n. The simultaneous release of a new movie in theaters, on DVD, and on pay-per-view television.
In February, the film industry as we know it may change forever. That's when "Bubble," a low-budget murder mystery directed by Steven Soderbergh, will appear in theaters — and on cable, and on DVD, all on the same day. The movie is the first in a six-film deal between Soderbergh and 2929 Entertainment, a partnership led by the media moguls Mark Cuban and Todd Wagner, which includes theaters, cable channels and production and distribution companies. While no one expects "Bubble" to break box-office records, even a modicum of success could indicate the arrival of something many in the movie business have anticipated — and feared — for years: universal release.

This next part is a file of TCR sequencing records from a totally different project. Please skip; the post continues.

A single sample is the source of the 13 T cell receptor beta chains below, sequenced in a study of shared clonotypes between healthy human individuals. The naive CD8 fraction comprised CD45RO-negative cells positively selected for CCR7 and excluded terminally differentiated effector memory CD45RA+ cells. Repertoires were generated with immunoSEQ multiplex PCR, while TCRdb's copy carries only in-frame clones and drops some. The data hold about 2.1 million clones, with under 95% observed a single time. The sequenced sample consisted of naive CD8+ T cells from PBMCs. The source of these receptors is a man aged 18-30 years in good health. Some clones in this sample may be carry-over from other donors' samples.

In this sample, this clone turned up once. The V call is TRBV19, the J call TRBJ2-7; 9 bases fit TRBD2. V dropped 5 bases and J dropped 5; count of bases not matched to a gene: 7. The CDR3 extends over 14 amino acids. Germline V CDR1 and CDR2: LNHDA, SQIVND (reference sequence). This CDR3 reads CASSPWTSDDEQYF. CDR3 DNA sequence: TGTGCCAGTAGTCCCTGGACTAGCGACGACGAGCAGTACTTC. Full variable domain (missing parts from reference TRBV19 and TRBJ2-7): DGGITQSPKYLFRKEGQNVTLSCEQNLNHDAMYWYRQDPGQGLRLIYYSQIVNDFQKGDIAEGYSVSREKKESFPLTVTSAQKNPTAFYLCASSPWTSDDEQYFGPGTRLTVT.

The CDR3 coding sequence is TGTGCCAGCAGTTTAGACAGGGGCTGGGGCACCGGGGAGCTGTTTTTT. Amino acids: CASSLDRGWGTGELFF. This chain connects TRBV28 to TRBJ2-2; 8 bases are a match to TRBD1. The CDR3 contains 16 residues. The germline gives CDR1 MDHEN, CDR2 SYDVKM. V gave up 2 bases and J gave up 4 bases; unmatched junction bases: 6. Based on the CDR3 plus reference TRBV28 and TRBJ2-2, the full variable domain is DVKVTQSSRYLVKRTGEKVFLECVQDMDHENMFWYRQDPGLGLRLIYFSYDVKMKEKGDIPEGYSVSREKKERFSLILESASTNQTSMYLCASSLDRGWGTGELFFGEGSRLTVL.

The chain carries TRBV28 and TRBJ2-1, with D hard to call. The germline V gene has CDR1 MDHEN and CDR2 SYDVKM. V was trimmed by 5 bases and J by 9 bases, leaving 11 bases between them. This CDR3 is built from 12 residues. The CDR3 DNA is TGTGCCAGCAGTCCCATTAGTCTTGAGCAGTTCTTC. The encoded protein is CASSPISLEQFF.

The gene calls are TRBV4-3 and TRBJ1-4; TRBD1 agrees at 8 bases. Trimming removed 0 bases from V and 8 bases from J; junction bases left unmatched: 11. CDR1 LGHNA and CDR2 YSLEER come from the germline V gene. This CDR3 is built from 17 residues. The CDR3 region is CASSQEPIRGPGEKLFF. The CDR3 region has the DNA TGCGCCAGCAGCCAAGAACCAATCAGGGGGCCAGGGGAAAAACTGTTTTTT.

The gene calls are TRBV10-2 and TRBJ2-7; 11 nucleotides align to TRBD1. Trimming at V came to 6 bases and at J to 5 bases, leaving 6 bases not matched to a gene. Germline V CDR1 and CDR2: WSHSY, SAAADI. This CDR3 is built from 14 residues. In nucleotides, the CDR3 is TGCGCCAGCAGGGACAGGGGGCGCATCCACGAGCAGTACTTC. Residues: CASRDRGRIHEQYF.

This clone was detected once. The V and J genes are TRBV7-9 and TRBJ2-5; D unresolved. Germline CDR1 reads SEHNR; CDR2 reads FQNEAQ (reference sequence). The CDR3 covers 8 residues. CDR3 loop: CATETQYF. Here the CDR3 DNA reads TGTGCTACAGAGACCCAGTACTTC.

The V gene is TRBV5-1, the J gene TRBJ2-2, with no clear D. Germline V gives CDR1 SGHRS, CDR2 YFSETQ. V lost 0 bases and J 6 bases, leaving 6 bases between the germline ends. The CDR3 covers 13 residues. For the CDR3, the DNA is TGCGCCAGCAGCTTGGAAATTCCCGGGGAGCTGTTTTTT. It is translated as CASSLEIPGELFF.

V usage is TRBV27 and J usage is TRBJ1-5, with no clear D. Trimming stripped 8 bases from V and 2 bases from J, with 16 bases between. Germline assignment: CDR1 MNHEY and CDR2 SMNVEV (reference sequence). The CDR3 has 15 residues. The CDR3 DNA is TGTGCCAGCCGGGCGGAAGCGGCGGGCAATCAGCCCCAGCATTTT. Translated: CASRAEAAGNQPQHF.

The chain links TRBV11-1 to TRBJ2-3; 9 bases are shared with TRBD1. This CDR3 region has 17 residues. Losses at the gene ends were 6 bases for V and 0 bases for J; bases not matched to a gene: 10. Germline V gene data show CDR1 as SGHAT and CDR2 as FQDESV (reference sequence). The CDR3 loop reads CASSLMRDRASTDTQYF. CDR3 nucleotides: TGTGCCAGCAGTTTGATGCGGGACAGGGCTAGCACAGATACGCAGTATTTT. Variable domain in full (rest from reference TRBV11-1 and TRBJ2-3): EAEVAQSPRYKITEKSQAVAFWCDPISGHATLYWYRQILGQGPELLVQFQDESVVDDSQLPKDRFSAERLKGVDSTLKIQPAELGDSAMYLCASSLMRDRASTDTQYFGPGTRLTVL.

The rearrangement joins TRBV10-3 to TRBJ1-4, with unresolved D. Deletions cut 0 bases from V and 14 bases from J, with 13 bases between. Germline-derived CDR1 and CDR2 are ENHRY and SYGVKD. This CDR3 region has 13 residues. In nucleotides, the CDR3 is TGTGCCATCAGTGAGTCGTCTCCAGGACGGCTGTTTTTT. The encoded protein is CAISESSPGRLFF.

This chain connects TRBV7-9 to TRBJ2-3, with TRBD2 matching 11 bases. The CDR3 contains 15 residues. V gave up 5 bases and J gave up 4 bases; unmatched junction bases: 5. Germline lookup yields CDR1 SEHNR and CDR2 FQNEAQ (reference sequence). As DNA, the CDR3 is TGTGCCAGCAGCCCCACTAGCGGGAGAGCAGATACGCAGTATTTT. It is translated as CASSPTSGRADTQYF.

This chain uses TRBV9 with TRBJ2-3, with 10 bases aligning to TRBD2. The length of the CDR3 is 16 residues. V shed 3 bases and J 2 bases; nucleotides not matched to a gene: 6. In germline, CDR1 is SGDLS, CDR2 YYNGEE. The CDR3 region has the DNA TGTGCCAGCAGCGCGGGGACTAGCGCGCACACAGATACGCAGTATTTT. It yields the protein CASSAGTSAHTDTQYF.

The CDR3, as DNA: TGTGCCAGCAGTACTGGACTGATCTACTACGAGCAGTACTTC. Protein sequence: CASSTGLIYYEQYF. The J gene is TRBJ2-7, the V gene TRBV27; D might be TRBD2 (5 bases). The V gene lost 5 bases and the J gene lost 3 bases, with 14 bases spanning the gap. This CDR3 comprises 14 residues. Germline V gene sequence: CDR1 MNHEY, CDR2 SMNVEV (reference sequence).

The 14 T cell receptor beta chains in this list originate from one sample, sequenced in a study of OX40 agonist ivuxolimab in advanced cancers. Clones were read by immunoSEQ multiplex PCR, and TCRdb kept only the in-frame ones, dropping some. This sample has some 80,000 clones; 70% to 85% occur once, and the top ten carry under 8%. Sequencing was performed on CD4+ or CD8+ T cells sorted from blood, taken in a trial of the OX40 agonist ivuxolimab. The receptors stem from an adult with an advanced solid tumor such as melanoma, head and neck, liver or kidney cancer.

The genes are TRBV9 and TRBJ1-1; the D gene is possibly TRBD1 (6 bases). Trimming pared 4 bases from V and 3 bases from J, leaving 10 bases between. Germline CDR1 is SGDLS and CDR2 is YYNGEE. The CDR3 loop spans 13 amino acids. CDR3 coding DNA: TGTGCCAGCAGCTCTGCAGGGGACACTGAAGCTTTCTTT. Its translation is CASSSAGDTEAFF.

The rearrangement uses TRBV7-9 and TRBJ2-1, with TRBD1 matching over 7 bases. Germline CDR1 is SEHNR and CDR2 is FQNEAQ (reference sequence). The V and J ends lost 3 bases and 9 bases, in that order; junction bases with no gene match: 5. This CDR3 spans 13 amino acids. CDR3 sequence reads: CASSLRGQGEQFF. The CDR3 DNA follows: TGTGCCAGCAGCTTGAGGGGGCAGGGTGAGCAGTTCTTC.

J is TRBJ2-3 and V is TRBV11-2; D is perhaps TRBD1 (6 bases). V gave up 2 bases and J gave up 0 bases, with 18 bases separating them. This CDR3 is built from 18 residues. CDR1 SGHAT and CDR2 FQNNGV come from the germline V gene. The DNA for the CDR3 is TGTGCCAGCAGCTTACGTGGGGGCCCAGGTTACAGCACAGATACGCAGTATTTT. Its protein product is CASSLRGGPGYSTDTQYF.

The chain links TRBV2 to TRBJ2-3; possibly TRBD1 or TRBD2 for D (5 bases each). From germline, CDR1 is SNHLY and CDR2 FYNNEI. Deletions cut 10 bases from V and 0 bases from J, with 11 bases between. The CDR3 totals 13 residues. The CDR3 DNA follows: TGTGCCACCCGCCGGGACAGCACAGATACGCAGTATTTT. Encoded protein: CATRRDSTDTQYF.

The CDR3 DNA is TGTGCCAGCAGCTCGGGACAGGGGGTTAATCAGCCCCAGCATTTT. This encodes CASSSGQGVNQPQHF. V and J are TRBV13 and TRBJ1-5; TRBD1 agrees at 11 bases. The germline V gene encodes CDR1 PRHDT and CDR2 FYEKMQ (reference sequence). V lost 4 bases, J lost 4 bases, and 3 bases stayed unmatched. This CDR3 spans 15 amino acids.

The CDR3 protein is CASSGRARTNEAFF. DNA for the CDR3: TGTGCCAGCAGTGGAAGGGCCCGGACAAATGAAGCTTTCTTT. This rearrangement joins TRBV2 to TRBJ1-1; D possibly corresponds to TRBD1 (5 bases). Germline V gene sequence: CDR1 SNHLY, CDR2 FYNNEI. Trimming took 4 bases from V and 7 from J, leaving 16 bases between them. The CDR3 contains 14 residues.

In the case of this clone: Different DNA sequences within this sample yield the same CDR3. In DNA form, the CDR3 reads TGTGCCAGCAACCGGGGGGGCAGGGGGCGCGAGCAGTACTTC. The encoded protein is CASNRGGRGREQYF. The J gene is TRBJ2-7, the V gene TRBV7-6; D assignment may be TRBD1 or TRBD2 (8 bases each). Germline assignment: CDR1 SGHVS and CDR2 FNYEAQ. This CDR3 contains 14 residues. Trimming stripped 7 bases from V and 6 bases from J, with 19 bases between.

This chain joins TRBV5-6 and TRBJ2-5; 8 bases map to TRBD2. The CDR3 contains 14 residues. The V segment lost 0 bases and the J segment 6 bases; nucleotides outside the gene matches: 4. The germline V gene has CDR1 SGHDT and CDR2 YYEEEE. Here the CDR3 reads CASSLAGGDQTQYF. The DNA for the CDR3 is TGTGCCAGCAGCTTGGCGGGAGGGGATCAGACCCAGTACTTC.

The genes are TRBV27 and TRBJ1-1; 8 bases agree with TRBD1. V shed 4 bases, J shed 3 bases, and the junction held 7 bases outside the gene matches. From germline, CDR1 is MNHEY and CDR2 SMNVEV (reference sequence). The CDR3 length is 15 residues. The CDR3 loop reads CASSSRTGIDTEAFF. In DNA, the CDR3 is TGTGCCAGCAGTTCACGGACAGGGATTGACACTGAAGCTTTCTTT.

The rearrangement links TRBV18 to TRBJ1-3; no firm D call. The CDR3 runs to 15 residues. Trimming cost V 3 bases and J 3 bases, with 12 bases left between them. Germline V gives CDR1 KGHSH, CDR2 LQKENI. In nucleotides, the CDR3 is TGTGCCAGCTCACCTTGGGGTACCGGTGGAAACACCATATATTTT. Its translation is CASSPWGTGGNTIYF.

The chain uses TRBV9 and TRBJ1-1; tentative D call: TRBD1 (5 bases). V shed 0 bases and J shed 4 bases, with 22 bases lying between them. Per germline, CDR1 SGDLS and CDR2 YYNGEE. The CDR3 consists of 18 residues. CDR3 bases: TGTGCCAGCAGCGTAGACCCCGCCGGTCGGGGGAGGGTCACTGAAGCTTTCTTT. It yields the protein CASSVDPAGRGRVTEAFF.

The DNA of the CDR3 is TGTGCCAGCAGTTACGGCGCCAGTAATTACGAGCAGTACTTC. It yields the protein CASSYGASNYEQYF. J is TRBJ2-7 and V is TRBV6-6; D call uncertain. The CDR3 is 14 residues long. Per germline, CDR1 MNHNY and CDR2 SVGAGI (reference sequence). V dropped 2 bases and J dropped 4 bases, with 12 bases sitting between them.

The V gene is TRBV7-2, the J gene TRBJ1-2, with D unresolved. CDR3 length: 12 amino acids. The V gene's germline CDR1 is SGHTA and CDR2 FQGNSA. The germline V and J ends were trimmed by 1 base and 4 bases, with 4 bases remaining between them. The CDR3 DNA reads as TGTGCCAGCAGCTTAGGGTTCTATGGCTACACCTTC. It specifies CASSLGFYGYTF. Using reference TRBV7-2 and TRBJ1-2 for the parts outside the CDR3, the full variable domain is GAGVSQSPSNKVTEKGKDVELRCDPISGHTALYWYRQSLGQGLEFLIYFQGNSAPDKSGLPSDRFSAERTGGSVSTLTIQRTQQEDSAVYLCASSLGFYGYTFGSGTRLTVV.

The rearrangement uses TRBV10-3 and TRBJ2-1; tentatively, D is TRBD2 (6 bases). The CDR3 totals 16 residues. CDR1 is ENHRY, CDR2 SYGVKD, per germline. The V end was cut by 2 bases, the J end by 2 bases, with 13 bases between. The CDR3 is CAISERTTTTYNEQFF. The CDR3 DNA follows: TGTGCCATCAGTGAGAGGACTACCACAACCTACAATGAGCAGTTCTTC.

Well before it reaches the silver screen this autumn, Bubble, a murder mystery set in small-town Ohio, is emerging as one of Hollywood's most talked-about films. It is not the cast, which will be made up of local people, or the budget, a pittance by Hollywood standards, that is creating such a buzz. It is the fact that Bubble will be the motion picture industry's first "universal release", made available simultaneously in cinemas, on home video and through pay television.
Mark Cuban says digital distribution and universal release will expand both the audience and the profits, while curbing piracy.